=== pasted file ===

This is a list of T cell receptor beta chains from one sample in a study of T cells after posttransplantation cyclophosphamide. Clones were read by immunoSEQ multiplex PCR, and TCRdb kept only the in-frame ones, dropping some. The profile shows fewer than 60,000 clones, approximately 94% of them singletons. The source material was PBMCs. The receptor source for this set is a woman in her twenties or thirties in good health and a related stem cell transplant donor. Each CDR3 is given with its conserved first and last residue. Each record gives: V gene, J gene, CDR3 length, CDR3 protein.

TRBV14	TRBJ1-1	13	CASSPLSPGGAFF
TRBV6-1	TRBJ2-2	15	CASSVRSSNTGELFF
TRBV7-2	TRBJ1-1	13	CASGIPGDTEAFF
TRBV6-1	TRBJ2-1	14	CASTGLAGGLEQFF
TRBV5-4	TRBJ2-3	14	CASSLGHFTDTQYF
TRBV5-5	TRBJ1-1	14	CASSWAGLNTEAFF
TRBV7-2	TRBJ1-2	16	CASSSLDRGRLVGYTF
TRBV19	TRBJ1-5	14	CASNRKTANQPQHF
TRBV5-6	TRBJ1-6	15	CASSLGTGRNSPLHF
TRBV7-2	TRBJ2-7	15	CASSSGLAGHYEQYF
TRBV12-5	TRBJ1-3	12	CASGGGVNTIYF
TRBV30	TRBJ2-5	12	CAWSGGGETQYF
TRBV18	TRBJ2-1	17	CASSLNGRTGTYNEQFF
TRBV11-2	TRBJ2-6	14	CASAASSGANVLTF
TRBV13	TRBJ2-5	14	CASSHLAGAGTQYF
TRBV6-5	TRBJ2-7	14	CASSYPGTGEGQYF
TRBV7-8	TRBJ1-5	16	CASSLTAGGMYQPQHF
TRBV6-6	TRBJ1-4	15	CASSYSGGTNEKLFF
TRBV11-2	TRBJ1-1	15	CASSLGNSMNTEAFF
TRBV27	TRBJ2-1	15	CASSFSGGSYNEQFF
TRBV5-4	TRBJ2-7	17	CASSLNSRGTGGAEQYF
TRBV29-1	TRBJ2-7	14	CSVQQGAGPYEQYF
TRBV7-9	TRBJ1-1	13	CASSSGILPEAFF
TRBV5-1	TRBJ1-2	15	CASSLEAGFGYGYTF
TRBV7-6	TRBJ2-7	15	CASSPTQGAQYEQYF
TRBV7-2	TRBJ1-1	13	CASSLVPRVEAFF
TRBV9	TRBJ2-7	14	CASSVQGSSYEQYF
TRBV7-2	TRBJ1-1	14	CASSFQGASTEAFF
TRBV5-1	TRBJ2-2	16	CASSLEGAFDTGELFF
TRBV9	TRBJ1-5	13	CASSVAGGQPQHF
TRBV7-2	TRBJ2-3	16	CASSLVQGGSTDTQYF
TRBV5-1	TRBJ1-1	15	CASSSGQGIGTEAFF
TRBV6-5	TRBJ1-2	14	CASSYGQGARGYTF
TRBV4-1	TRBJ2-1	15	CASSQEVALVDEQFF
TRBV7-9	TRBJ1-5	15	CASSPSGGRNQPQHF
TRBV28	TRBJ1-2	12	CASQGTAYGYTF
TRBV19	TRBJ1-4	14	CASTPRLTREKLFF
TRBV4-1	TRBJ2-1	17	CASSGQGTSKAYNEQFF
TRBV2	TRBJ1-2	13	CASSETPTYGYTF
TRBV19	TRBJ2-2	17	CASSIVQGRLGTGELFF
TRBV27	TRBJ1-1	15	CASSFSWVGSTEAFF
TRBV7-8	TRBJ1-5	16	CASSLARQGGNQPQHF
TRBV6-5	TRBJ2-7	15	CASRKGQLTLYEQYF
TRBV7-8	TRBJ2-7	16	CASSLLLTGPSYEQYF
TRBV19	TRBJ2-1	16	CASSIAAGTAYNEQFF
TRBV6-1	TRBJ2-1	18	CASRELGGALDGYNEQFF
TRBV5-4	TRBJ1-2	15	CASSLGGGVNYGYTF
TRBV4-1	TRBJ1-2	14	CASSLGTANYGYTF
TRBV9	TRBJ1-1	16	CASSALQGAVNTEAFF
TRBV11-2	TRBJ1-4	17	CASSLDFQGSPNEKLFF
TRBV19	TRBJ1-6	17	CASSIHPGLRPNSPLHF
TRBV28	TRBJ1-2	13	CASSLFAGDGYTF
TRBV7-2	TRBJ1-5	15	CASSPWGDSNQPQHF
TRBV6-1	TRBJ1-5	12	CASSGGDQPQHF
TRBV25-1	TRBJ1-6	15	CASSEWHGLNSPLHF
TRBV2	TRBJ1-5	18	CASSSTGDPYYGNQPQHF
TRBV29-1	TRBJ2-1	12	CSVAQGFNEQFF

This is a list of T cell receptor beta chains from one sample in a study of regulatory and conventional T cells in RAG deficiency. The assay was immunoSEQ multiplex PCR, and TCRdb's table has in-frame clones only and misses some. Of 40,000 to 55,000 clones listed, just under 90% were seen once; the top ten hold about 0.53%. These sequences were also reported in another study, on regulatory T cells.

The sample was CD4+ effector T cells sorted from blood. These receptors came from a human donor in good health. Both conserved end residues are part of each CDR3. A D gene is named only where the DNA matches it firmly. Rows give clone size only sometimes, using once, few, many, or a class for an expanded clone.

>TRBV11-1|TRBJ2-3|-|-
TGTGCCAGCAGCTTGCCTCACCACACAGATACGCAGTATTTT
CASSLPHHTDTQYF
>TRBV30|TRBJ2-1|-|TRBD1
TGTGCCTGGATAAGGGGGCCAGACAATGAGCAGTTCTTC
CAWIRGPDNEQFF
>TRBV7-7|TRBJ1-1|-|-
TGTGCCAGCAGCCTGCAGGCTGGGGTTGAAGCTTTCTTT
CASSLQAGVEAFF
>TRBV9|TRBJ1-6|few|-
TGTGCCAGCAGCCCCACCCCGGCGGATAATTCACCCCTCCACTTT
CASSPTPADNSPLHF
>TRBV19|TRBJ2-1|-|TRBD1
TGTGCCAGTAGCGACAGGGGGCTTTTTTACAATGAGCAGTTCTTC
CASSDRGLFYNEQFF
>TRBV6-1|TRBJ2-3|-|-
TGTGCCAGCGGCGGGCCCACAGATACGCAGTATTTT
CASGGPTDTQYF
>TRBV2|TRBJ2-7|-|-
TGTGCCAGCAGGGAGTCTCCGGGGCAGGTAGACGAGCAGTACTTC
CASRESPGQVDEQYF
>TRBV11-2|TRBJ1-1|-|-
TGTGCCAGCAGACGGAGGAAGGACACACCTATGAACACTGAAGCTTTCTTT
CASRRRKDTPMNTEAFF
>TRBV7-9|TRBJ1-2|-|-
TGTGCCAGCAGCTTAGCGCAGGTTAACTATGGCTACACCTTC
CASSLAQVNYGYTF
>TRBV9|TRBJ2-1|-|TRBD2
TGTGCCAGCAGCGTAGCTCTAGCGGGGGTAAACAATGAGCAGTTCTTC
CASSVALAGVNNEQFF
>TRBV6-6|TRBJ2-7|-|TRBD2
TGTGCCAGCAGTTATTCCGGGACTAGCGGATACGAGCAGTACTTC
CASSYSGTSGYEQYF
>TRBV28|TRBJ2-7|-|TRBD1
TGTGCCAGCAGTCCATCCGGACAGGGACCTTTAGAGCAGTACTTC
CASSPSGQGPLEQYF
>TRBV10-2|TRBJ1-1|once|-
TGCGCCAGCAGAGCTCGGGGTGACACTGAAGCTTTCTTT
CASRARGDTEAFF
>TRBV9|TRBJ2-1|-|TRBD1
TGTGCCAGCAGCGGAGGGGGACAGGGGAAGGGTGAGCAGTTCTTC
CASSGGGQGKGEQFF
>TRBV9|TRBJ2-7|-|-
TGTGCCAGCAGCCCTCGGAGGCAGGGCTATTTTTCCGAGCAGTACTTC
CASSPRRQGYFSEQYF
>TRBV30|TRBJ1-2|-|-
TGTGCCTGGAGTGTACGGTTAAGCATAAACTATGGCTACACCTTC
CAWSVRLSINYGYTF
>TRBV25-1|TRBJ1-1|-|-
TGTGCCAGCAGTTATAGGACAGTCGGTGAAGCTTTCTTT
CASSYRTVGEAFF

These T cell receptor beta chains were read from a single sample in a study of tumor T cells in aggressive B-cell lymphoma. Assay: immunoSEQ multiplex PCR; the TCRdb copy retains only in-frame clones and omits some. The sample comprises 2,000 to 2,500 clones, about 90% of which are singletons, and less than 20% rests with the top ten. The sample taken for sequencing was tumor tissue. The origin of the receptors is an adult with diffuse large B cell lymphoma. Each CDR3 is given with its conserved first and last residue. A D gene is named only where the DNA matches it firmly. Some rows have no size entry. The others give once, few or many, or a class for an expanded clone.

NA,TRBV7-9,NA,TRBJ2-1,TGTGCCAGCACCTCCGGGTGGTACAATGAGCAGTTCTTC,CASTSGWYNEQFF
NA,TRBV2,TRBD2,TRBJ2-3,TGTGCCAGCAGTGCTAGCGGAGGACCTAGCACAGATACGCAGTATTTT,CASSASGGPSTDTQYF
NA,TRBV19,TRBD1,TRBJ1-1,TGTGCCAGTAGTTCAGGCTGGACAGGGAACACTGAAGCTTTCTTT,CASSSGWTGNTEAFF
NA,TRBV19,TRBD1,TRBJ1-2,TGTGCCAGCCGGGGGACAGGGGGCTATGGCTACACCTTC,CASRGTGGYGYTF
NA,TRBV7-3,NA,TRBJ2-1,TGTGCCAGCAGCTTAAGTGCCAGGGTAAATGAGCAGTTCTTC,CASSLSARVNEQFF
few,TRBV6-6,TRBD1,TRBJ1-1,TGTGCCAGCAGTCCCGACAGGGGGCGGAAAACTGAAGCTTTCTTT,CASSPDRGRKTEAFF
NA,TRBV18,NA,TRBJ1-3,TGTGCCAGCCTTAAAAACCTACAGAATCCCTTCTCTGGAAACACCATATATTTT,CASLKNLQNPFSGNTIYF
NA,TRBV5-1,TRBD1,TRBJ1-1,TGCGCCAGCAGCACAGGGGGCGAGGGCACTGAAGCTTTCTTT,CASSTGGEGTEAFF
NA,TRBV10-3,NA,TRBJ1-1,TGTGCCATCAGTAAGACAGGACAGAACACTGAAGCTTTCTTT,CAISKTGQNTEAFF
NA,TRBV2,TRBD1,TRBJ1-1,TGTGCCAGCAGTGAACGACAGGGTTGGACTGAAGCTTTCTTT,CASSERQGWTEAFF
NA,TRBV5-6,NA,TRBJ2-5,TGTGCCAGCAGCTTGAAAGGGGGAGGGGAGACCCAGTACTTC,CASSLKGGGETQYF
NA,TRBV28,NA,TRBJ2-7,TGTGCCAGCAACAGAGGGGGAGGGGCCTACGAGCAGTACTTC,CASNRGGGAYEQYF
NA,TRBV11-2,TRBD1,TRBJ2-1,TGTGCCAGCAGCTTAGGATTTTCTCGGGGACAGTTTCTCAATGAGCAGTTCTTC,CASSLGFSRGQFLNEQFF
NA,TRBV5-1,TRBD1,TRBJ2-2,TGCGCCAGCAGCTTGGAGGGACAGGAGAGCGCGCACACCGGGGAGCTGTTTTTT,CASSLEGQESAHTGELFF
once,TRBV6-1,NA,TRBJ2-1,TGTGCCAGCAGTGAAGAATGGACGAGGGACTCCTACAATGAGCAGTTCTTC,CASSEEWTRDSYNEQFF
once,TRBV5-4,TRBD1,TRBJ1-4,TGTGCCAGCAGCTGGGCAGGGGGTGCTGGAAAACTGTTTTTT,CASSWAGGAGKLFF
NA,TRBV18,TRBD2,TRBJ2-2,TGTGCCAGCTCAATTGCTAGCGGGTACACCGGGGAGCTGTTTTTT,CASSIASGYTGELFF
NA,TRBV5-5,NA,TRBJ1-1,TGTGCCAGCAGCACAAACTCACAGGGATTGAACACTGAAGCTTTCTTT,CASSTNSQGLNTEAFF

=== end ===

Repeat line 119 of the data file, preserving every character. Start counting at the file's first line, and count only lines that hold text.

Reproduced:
NA,TRBV18,NA,TRBJ1-3,TGTGCCAGCCTTAAAAACCTACAGAATCCCTTCTCTGGAAACACCATATATTTT,CASLKNLQNPFSGNTIYF